 Brisbane Pride........................Australia

 Cape Town Pride...................South Africa


Moscow Pride...................Russia

 A eunuch is a castrated human male.

 The English word eunuch is from the Greek
eune ("bed") and ekhein ("to keep"),
effectively "bed keeper.“





 If a child is born with any deformity of
the genitals they are destined to join
the eunuchs,.
 Most eunuchs are transsexuals who
have had the operation voluntarily.
 Even some people die as a result of
the operation.
 An excellent book called "Neither
Male nor Female" describes the life
of the transsexual eunuchs.

 The Ancient Indian refers eunuchs as a
people of a "third sex" .


 In ancient China castration was both a
traditional punishment and a means of
gaining employment in the Imperial service.

 Eunuchs were also known in India and
throughout the East.

 Practice was also well established in Europe
among the Greeks and Romans, although
only rarely for court functionaries as in Asia.


EUNUCHS IN INDIA
 It has been estimated that there are at least
a million eunuchs in India.

 India is the only country where the tradition
of eunuchs is prevalent today.


 They are known as eunuchs, and make their
livings as beggars, prostitutes and by removing
"bad luck".

 Nobody wants to be accosted by one of them.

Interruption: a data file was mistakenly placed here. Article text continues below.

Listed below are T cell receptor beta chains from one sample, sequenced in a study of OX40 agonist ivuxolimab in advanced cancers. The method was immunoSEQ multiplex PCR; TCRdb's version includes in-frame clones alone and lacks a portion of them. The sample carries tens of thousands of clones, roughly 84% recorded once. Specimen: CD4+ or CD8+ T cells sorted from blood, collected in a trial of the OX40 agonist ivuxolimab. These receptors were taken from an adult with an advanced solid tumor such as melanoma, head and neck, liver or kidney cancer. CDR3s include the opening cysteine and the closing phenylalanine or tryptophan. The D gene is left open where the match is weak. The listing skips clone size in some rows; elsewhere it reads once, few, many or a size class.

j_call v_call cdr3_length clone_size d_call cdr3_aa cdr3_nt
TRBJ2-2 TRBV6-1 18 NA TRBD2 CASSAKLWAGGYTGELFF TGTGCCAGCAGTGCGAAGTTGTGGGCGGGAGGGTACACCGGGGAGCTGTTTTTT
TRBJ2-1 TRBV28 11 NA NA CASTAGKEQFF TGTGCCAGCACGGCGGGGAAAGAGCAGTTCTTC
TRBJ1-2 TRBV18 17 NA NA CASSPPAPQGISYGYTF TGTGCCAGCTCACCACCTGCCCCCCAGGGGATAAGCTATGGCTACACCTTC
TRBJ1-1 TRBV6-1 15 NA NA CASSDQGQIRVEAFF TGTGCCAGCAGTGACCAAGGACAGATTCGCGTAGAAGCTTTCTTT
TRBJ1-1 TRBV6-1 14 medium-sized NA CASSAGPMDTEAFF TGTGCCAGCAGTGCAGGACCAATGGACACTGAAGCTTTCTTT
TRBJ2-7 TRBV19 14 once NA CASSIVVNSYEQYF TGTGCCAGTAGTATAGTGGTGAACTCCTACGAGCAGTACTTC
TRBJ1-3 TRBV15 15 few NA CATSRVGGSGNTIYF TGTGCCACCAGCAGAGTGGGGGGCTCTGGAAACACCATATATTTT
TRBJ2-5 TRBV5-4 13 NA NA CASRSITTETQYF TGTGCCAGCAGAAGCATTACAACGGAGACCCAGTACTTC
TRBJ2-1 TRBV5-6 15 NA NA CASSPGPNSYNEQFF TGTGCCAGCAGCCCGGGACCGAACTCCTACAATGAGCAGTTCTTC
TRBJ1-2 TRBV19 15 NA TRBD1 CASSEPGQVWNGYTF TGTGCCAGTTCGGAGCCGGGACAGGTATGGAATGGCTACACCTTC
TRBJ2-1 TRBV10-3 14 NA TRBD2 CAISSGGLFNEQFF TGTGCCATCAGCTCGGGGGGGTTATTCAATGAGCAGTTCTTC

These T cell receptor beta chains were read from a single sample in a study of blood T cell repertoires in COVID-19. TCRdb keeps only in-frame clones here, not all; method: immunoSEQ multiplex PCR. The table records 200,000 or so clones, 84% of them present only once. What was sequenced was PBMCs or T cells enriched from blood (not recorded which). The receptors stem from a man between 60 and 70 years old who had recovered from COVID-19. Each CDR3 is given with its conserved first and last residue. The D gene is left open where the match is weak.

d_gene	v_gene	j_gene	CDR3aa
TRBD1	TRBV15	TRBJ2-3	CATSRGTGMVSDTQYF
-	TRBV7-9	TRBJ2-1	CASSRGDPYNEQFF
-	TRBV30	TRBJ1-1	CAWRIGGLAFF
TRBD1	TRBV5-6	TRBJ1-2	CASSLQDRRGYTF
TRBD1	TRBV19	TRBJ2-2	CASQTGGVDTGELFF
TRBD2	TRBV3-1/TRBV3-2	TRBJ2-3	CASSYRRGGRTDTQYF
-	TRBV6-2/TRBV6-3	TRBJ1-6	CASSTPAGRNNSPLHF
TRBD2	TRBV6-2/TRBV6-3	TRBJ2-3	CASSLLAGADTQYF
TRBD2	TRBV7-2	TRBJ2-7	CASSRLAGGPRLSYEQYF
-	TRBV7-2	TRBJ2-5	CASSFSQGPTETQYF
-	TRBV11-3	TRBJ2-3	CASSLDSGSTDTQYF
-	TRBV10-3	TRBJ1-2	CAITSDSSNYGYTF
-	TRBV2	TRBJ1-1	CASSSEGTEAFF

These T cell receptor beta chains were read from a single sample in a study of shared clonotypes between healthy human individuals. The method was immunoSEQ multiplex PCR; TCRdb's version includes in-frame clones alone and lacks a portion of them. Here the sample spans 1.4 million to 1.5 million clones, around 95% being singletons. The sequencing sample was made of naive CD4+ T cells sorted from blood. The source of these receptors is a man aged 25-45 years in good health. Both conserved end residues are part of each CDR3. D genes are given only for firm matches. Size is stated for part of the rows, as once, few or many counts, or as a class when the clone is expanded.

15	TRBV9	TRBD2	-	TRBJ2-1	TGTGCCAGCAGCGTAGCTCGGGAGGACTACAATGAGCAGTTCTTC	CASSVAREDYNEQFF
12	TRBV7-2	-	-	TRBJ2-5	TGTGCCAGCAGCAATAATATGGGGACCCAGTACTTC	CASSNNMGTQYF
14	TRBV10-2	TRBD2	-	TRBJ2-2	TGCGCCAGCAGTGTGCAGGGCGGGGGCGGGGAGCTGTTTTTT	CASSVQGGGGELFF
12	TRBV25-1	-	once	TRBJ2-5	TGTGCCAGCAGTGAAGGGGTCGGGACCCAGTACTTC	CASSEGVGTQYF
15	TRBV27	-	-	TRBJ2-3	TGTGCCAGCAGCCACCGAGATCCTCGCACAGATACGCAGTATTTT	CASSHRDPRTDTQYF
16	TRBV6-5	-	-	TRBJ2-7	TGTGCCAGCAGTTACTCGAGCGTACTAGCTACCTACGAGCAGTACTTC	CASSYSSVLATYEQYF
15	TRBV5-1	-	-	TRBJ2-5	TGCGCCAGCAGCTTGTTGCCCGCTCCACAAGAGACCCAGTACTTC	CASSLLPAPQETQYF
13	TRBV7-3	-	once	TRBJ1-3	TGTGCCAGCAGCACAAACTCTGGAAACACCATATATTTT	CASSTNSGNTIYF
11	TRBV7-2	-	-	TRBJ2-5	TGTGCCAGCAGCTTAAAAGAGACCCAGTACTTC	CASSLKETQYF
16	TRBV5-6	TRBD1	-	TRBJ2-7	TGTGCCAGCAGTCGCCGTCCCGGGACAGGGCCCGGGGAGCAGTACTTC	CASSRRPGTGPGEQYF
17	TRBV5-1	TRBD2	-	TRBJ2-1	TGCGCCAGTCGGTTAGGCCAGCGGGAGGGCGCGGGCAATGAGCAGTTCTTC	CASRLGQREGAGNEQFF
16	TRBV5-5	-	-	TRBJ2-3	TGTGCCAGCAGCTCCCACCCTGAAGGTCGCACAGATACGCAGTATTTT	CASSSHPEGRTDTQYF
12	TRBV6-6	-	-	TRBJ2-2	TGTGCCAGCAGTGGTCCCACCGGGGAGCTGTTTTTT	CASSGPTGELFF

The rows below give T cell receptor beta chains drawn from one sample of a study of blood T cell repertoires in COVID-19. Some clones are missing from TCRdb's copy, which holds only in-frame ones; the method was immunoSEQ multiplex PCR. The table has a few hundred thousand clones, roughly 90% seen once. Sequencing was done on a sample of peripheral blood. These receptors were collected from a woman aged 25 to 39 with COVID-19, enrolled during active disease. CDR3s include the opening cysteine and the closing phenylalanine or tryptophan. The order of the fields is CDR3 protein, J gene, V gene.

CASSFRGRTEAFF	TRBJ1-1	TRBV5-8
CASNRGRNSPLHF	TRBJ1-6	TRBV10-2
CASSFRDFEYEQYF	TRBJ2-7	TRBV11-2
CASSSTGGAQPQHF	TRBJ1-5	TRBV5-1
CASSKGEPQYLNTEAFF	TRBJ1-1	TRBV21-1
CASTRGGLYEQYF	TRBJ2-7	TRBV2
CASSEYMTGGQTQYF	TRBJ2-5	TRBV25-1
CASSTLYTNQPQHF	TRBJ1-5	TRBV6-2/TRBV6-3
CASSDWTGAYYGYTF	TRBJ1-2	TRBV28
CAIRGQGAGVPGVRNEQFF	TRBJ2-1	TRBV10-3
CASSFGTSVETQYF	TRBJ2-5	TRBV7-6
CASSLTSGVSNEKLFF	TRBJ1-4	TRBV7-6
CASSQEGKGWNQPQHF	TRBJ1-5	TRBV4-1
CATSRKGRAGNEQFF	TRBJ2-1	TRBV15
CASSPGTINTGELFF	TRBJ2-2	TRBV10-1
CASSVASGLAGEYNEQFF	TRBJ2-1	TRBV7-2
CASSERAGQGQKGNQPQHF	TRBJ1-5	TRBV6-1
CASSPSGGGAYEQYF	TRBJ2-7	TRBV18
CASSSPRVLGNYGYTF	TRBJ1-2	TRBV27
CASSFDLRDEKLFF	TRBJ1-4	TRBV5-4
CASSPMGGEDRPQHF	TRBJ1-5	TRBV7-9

Profession
 Visitors to India can frequently see groups
of gaudily dressed eunuchs outside large
railway stations. They beg for money and, if
you refuse, you will be loudly cursed.
 Removing bad luck also provides part of
their income.
 When a house is built, the owners will
frequently employ a eunuch to dance in each
room to take away any potential bad luck.


 Groups of eunuchs also turn up uninvited at
weddings and dance around the guests.

 During the last few years they have found a
new way of making money. In a crowded
country like India it is very difficult for young
couples to have time all by themselves.
 They find secluded parts of public parks to
cuddle and perhaps make love. The eunuchs
search out these young couples out and
demand money to leave.

 Even eunuchs have already won elections and
entered the field of politics.
 Even they are famous for their character in many
movies & reality shows too.

Style
 Their face is their fortune. Caked in cheap
rouge, kajal, powder and lipstick, they dress
in ill-fitting blouses and colourful saris in a
grotesque parody of womanhood as they
roam the busy marketplaces in groups.

 With male voices shouting expletives, palms
meeting crossways in a trademark clap.

 The community has a complex network
system, which informs them of every happy
event in the neighbourhood. No sooner has
a baby been born in the family that a tinkle of
ankle-bells herald the arrival of the Eunuchs

Culture,Traditions & Celebrations
 An `operation' as eunuchs call it, is cause
for huge celebrations in the community.
 If a baby been is born in the family they sing
and dance and create a commotion outside
the house until the mother has allowed them
to look at the baby. Once they have blessed
the child they demand sums of money

 If a male is converted in to a eunuchs It is
performed out of doors, and feasts, song
and dance are rituals that attend the event,
which is orchestrated by the head of the
community known as Gurus.

 Some or many eunuchs pray to the goddess
“yallamma”.
 To celebrate the annual’Bhujaria' festival,
hordes of eunuchs danced through the
streets of India's central Bhopal.
 Dancing and singing, eunuchs
carried'Bhujaria' or wheat crops over their
head.
 Eunuchs were requested by the king to hold
prayers to please the rain God.